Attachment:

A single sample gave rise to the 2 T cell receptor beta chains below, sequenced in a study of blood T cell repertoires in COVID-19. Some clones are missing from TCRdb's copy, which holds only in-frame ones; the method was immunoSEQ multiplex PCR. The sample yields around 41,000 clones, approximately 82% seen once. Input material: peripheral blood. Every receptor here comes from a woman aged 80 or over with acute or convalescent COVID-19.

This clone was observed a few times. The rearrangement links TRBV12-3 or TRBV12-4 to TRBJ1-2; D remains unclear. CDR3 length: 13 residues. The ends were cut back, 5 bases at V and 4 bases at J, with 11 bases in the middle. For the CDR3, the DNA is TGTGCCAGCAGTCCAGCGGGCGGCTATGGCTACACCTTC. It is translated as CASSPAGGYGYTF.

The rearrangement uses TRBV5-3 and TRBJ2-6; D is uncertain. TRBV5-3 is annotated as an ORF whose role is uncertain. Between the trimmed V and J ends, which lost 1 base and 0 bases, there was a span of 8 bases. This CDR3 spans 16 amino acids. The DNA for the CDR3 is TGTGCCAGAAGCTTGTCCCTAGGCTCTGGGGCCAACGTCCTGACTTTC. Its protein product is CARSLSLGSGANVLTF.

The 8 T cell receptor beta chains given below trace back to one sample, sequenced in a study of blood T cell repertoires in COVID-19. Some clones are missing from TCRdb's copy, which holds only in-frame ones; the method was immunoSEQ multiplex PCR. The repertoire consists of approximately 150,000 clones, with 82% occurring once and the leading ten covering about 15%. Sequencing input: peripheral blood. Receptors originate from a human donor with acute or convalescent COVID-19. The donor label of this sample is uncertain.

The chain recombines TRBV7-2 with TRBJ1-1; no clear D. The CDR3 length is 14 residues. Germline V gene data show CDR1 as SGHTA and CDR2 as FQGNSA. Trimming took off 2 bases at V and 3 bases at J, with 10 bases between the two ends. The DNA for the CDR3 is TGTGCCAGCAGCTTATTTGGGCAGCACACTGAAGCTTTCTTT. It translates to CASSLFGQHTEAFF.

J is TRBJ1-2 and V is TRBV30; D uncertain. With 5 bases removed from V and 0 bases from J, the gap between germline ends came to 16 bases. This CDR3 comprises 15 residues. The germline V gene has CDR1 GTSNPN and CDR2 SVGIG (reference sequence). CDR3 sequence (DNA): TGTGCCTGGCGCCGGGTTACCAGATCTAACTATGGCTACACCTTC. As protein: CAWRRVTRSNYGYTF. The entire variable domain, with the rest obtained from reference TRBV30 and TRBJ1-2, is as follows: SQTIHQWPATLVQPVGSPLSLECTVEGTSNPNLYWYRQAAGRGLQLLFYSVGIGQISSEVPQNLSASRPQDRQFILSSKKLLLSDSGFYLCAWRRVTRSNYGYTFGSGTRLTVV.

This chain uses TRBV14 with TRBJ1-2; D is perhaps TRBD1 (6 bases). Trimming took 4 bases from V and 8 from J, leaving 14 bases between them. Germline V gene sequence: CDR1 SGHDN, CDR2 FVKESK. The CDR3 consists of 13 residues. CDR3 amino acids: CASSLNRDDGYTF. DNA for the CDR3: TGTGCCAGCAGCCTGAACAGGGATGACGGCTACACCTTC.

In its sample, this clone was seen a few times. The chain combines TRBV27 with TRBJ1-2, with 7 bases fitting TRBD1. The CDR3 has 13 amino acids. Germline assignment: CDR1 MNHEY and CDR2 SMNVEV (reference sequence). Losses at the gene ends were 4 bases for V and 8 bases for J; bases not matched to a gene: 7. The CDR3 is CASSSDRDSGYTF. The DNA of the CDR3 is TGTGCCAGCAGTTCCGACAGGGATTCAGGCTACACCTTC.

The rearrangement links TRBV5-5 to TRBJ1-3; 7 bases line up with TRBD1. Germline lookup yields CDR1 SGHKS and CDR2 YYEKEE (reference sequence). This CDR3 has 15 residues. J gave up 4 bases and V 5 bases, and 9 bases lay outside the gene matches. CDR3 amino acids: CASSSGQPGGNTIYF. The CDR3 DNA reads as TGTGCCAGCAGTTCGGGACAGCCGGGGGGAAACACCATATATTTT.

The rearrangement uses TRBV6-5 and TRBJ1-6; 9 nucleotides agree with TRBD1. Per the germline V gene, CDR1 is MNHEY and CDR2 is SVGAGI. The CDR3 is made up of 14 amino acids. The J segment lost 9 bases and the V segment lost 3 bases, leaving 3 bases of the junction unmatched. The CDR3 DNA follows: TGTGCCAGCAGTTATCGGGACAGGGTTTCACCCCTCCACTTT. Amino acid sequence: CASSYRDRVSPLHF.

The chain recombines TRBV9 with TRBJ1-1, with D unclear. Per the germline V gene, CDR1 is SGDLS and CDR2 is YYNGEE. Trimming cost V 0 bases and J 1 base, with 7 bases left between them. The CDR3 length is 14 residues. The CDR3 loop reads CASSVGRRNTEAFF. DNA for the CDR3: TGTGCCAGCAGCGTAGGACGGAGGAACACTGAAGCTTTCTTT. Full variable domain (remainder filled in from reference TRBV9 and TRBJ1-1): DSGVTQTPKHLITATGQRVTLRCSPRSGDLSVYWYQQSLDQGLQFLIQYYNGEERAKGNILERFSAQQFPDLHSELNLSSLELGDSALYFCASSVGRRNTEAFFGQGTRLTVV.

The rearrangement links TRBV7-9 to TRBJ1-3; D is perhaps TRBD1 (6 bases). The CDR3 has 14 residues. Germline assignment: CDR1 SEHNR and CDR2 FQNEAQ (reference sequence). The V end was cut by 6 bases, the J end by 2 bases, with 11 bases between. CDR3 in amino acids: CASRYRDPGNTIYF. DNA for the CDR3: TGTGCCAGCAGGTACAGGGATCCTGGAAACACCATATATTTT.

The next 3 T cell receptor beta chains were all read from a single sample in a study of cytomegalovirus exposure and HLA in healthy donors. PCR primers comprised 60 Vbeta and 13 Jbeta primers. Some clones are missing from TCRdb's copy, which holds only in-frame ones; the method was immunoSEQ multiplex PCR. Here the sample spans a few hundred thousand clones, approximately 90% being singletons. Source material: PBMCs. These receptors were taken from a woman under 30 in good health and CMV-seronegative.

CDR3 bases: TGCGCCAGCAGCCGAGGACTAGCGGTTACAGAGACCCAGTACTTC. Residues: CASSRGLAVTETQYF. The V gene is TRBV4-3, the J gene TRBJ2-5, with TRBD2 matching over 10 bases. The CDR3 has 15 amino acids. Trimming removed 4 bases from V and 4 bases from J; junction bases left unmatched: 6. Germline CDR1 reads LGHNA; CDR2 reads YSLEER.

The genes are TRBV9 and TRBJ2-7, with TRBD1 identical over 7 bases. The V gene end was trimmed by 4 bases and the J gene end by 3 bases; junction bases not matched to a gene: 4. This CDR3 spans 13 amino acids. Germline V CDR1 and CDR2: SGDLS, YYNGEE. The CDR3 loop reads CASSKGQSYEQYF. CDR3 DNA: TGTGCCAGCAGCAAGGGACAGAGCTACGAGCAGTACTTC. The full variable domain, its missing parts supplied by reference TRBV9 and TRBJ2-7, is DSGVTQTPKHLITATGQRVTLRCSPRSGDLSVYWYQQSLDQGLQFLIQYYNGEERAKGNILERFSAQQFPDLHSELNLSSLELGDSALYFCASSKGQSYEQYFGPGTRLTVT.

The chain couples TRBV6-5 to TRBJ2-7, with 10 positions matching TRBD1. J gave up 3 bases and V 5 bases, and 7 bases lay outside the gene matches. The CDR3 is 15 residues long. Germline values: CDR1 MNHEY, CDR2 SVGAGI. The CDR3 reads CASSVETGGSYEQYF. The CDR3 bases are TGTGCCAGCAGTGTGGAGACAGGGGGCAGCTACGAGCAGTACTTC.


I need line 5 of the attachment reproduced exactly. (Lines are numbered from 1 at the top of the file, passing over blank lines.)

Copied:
The chain recombines TRBV7-2 with TRBJ1-1; no clear D. The CDR3 length is 14 residues. Germline V gene data show CDR1 as SGHTA and CDR2 as FQGNSA. Trimming took off 2 bases at V and 3 bases at J, with 10 bases between the two ends. The DNA for the CDR3 is TGTGCCAGCAGCTTATTTGGGCAGCACACTGAAGCTTTCTTT. It translates to CASSLFGQHTEAFF.